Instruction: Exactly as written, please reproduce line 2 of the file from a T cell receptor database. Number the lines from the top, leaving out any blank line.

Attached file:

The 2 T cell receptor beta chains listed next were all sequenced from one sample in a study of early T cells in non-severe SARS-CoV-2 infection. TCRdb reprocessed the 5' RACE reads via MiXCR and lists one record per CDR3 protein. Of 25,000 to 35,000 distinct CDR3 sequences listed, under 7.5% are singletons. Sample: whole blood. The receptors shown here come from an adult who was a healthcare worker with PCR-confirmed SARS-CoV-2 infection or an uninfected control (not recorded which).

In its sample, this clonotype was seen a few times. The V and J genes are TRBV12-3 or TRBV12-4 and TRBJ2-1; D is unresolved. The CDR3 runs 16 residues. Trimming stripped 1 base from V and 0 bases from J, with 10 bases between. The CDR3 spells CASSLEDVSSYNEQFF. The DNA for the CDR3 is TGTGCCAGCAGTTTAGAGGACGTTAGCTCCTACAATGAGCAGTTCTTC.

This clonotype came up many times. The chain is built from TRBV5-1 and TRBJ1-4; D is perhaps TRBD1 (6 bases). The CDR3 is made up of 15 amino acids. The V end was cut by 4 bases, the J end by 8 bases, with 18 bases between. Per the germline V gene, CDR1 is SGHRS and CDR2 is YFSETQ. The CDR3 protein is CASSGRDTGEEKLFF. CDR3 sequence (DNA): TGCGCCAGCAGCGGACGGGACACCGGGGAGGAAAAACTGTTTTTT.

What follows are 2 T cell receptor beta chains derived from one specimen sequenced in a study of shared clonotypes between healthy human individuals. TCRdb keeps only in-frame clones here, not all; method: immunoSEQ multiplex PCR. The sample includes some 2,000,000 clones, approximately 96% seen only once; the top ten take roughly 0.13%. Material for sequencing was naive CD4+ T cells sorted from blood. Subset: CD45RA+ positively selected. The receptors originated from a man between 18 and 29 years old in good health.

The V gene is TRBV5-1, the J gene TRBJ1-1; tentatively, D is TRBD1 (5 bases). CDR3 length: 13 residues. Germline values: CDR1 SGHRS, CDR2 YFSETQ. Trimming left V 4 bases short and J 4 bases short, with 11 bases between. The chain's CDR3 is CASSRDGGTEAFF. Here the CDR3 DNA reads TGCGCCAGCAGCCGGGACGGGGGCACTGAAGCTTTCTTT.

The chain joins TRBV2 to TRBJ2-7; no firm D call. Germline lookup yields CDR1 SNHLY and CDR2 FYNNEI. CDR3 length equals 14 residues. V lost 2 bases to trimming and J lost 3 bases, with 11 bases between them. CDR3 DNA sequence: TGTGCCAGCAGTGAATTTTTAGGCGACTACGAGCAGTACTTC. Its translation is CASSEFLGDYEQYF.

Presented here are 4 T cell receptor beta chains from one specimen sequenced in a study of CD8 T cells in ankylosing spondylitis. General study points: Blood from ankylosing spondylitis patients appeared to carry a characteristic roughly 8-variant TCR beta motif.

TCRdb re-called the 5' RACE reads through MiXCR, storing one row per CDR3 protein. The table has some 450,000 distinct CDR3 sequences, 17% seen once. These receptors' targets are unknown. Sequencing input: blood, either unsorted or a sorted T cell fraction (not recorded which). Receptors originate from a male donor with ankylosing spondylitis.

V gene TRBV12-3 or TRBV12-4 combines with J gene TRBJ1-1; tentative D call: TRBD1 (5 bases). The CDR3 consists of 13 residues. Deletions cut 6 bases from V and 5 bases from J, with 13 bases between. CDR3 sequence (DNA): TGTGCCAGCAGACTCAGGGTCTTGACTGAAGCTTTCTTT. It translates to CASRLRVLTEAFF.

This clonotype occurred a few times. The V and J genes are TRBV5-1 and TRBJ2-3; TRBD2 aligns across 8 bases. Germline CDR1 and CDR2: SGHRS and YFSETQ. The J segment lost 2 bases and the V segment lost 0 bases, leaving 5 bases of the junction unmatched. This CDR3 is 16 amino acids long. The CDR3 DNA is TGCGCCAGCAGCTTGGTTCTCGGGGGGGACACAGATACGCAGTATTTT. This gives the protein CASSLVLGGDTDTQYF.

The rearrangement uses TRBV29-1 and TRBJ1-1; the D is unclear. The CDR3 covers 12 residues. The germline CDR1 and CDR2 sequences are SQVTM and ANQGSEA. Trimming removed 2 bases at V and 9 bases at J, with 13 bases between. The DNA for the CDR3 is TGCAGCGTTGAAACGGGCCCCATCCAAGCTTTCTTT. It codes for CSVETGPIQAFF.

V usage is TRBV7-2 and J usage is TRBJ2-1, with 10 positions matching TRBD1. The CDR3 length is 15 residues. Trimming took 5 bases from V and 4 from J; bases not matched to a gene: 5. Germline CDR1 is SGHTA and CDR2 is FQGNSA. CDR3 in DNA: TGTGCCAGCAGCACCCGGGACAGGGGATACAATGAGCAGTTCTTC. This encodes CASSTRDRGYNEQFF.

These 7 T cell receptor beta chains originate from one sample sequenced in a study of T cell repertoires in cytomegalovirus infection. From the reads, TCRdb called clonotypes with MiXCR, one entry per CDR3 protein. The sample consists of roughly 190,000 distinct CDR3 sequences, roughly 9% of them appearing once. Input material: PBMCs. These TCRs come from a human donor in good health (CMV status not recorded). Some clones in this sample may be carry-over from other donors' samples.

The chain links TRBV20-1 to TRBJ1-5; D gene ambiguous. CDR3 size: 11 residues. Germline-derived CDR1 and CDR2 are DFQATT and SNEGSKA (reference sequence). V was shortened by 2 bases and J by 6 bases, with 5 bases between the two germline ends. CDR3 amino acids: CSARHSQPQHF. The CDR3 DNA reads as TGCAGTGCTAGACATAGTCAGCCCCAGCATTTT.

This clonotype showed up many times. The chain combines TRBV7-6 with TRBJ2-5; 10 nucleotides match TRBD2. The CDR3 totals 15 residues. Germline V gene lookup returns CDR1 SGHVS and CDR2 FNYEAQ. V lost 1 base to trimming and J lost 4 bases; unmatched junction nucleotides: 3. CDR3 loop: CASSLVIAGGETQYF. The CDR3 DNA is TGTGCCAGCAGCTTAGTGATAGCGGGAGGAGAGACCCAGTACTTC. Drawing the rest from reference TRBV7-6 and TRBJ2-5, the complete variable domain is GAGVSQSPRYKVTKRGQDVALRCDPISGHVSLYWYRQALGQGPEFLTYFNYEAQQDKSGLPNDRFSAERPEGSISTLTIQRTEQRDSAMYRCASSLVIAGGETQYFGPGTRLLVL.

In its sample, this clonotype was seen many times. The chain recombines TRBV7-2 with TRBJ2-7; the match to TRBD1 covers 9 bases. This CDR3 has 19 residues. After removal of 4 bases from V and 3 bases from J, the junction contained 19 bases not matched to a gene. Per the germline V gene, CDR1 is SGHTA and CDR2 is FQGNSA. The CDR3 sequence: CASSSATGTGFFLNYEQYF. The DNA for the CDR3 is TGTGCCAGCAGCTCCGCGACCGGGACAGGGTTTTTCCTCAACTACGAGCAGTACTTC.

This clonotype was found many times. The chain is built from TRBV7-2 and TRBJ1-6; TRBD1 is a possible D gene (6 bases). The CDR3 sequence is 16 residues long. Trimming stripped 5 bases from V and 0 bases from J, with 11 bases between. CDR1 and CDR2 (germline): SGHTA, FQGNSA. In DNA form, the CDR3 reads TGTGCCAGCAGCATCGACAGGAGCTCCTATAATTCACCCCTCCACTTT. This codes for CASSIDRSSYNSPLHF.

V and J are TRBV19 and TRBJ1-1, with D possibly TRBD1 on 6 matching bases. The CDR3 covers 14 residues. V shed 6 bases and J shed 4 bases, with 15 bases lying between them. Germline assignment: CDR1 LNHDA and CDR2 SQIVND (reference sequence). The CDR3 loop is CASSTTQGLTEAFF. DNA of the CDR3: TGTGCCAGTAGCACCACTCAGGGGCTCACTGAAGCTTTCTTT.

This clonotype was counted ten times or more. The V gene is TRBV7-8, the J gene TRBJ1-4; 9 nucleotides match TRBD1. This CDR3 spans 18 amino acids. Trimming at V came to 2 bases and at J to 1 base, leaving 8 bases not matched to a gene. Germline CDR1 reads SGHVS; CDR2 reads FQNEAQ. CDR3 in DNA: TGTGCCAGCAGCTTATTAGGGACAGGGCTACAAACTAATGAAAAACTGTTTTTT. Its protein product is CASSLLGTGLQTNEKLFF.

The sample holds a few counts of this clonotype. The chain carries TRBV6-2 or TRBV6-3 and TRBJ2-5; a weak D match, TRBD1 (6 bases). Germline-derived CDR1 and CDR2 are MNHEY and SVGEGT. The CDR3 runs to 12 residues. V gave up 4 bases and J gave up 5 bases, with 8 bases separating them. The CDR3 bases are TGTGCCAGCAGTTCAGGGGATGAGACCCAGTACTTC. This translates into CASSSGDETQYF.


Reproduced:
In its sample, this clonotype was seen a few times. The V and J genes are TRBV12-3 or TRBV12-4 and TRBJ2-1; D is unresolved. The CDR3 runs 16 residues. Trimming stripped 1 base from V and 0 bases from J, with 10 bases between. The CDR3 spells CASSLEDVSSYNEQFF. The DNA for the CDR3 is TGTGCCAGCAGTTTAGAGGACGTTAGCTCCTACAATGAGCAGTTCTTC.